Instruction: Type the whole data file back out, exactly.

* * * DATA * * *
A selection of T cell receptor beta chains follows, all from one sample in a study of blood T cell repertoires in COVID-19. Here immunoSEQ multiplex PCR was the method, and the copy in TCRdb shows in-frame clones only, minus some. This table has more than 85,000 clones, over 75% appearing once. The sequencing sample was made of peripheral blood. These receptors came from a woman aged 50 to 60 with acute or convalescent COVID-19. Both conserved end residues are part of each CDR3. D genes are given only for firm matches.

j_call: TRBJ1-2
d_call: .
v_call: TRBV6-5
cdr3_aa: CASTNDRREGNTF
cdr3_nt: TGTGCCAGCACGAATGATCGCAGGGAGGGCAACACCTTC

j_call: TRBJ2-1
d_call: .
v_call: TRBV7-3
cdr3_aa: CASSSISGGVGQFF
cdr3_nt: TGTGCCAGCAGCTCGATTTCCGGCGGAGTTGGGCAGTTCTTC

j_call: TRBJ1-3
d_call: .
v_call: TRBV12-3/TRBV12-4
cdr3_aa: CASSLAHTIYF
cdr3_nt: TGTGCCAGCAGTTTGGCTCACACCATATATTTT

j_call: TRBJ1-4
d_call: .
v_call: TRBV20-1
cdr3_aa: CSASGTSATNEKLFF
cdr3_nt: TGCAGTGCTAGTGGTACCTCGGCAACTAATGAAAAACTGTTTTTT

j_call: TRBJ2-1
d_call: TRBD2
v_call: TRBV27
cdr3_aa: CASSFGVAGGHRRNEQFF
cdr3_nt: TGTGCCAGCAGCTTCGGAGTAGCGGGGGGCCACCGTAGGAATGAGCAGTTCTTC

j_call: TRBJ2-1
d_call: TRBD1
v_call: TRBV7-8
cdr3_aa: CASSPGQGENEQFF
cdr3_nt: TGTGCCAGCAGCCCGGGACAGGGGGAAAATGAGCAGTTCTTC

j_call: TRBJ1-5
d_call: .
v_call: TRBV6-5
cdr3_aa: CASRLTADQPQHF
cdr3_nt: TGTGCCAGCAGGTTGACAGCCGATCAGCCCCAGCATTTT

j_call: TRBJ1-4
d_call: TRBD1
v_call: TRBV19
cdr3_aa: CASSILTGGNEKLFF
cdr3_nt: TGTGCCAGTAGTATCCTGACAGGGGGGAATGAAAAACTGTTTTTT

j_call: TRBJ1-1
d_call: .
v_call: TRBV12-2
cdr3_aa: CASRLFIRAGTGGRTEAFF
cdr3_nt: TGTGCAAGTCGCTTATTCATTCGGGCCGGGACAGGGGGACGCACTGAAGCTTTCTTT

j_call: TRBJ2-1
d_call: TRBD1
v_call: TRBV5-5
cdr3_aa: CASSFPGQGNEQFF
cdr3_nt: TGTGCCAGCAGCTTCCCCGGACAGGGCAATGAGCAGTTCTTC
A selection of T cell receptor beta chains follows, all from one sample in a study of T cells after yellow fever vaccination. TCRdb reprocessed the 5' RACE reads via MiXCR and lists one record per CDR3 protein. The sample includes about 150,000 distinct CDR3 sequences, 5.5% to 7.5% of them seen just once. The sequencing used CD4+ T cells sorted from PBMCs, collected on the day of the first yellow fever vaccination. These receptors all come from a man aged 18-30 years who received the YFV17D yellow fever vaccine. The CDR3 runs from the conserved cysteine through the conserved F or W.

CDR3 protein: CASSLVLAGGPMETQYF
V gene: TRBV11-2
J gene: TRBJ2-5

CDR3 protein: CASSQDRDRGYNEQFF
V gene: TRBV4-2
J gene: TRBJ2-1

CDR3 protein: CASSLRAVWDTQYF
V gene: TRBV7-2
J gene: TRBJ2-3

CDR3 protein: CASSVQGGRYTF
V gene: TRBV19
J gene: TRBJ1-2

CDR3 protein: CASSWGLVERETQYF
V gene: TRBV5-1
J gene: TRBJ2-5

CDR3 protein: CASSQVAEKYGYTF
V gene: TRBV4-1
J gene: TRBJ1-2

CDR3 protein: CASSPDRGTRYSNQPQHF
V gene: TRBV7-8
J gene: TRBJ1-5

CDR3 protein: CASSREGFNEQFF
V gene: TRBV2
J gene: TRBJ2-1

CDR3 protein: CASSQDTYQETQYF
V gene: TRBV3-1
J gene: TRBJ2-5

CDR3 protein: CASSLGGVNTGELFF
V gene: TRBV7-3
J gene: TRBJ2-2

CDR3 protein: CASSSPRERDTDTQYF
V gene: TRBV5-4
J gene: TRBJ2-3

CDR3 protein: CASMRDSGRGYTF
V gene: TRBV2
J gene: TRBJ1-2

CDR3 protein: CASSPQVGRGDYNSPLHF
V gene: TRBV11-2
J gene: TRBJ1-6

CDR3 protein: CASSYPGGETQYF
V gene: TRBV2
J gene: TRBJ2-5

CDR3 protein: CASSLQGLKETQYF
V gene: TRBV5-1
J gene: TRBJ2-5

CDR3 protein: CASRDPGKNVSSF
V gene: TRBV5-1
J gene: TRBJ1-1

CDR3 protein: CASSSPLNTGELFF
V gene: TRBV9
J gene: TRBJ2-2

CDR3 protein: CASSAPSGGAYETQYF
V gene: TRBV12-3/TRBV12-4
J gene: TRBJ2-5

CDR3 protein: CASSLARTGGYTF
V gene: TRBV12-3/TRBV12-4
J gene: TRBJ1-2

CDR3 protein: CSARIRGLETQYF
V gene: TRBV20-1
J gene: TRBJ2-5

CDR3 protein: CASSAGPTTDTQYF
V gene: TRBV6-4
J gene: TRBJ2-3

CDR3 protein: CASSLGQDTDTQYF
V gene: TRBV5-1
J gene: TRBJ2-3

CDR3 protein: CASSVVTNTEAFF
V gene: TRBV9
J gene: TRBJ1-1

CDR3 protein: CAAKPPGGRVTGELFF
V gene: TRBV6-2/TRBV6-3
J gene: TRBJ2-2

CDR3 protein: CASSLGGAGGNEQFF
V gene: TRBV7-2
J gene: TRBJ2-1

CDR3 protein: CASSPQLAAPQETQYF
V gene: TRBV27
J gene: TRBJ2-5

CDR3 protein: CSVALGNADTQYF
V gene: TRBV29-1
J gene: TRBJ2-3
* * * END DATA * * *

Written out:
A selection of T cell receptor beta chains follows, all from one sample in a study of blood T cell repertoires in COVID-19. Here immunoSEQ multiplex PCR was the method, and the copy in TCRdb shows in-frame clones only, minus some. This table has more than 85,000 clones, over 75% appearing once. The sequencing sample was made of peripheral blood. These receptors came from a woman aged 50 to 60 with acute or convalescent COVID-19. Both conserved end residues are part of each CDR3. D genes are given only for firm matches.

j_call: TRBJ1-2
d_call: .
v_call: TRBV6-5
cdr3_aa: CASTNDRREGNTF
cdr3_nt: TGTGCCAGCACGAATGATCGCAGGGAGGGCAACACCTTC

j_call: TRBJ2-1
d_call: .
v_call: TRBV7-3
cdr3_aa: CASSSISGGVGQFF
cdr3_nt: TGTGCCAGCAGCTCGATTTCCGGCGGAGTTGGGCAGTTCTTC

j_call: TRBJ1-3
d_call: .
v_call: TRBV12-3/TRBV12-4
cdr3_aa: CASSLAHTIYF
cdr3_nt: TGTGCCAGCAGTTTGGCTCACACCATATATTTT

j_call: TRBJ1-4
d_call: .
v_call: TRBV20-1
cdr3_aa: CSASGTSATNEKLFF
cdr3_nt: TGCAGTGCTAGTGGTACCTCGGCAACTAATGAAAAACTGTTTTTT

j_call: TRBJ2-1
d_call: TRBD2
v_call: TRBV27
cdr3_aa: CASSFGVAGGHRRNEQFF
cdr3_nt: TGTGCCAGCAGCTTCGGAGTAGCGGGGGGCCACCGTAGGAATGAGCAGTTCTTC

j_call: TRBJ2-1
d_call: TRBD1
v_call: TRBV7-8
cdr3_aa: CASSPGQGENEQFF
cdr3_nt: TGTGCCAGCAGCCCGGGACAGGGGGAAAATGAGCAGTTCTTC

j_call: TRBJ1-5
d_call: .
v_call: TRBV6-5
cdr3_aa: CASRLTADQPQHF
cdr3_nt: TGTGCCAGCAGGTTGACAGCCGATCAGCCCCAGCATTTT

j_call: TRBJ1-4
d_call: TRBD1
v_call: TRBV19
cdr3_aa: CASSILTGGNEKLFF
cdr3_nt: TGTGCCAGTAGTATCCTGACAGGGGGGAATGAAAAACTGTTTTTT

j_call: TRBJ1-1
d_call: .
v_call: TRBV12-2
cdr3_aa: CASRLFIRAGTGGRTEAFF
cdr3_nt: TGTGCAAGTCGCTTATTCATTCGGGCCGGGACAGGGGGACGCACTGAAGCTTTCTTT

j_call: TRBJ2-1
d_call: TRBD1
v_call: TRBV5-5
cdr3_aa: CASSFPGQGNEQFF
cdr3_nt: TGTGCCAGCAGCTTCCCCGGACAGGGCAATGAGCAGTTCTTC
A selection of T cell receptor beta chains follows, all from one sample in a study of T cells after yellow fever vaccination. TCRdb reprocessed the 5' RACE reads via MiXCR and lists one record per CDR3 protein. The sample includes about 150,000 distinct CDR3 sequences, 5.5% to 7.5% of them seen just once. The sequencing used CD4+ T cells sorted from PBMCs, collected on the day of the first yellow fever vaccination. These receptors all come from a man aged 18-30 years who received the YFV17D yellow fever vaccine. The CDR3 runs from the conserved cysteine through the conserved F or W.

CDR3 protein: CASSLVLAGGPMETQYF
V gene: TRBV11-2
J gene: TRBJ2-5

CDR3 protein: CASSQDRDRGYNEQFF
V gene: TRBV4-2
J gene: TRBJ2-1

CDR3 protein: CASSLRAVWDTQYF
V gene: TRBV7-2
J gene: TRBJ2-3

CDR3 protein: CASSVQGGRYTF
V gene: TRBV19
J gene: TRBJ1-2

CDR3 protein: CASSWGLVERETQYF
V gene: TRBV5-1
J gene: TRBJ2-5

CDR3 protein: CASSQVAEKYGYTF
V gene: TRBV4-1
J gene: TRBJ1-2

CDR3 protein: CASSPDRGTRYSNQPQHF
V gene: TRBV7-8
J gene: TRBJ1-5

CDR3 protein: CASSREGFNEQFF
V gene: TRBV2
J gene: TRBJ2-1

CDR3 protein: CASSQDTYQETQYF
V gene: TRBV3-1
J gene: TRBJ2-5

CDR3 protein: CASSLGGVNTGELFF
V gene: TRBV7-3
J gene: TRBJ2-2

CDR3 protein: CASSSPRERDTDTQYF
V gene: TRBV5-4
J gene: TRBJ2-3

CDR3 protein: CASMRDSGRGYTF
V gene: TRBV2
J gene: TRBJ1-2

CDR3 protein: CASSPQVGRGDYNSPLHF
V gene: TRBV11-2
J gene: TRBJ1-6

CDR3 protein: CASSYPGGETQYF
V gene: TRBV2
J gene: TRBJ2-5

CDR3 protein: CASSLQGLKETQYF
V gene: TRBV5-1
J gene: TRBJ2-5

CDR3 protein: CASRDPGKNVSSF
V gene: TRBV5-1
J gene: TRBJ1-1

CDR3 protein: CASSSPLNTGELFF
V gene: TRBV9
J gene: TRBJ2-2

CDR3 protein: CASSAPSGGAYETQYF
V gene: TRBV12-3/TRBV12-4
J gene: TRBJ2-5

CDR3 protein: CASSLARTGGYTF
V gene: TRBV12-3/TRBV12-4
J gene: TRBJ1-2

CDR3 protein: CSARIRGLETQYF
V gene: TRBV20-1
J gene: TRBJ2-5

CDR3 protein: CASSAGPTTDTQYF
V gene: TRBV6-4
J gene: TRBJ2-3

CDR3 protein: CASSLGQDTDTQYF
V gene: TRBV5-1
J gene: TRBJ2-3

CDR3 protein: CASSVVTNTEAFF
V gene: TRBV9
J gene: TRBJ1-1

CDR3 protein: CAAKPPGGRVTGELFF
V gene: TRBV6-2/TRBV6-3
J gene: TRBJ2-2

CDR3 protein: CASSLGGAGGNEQFF
V gene: TRBV7-2
J gene: TRBJ2-1

CDR3 protein: CASSPQLAAPQETQYF
V gene: TRBV27
J gene: TRBJ2-5

CDR3 protein: CSVALGNADTQYF
V gene: TRBV29-1
J gene: TRBJ2-3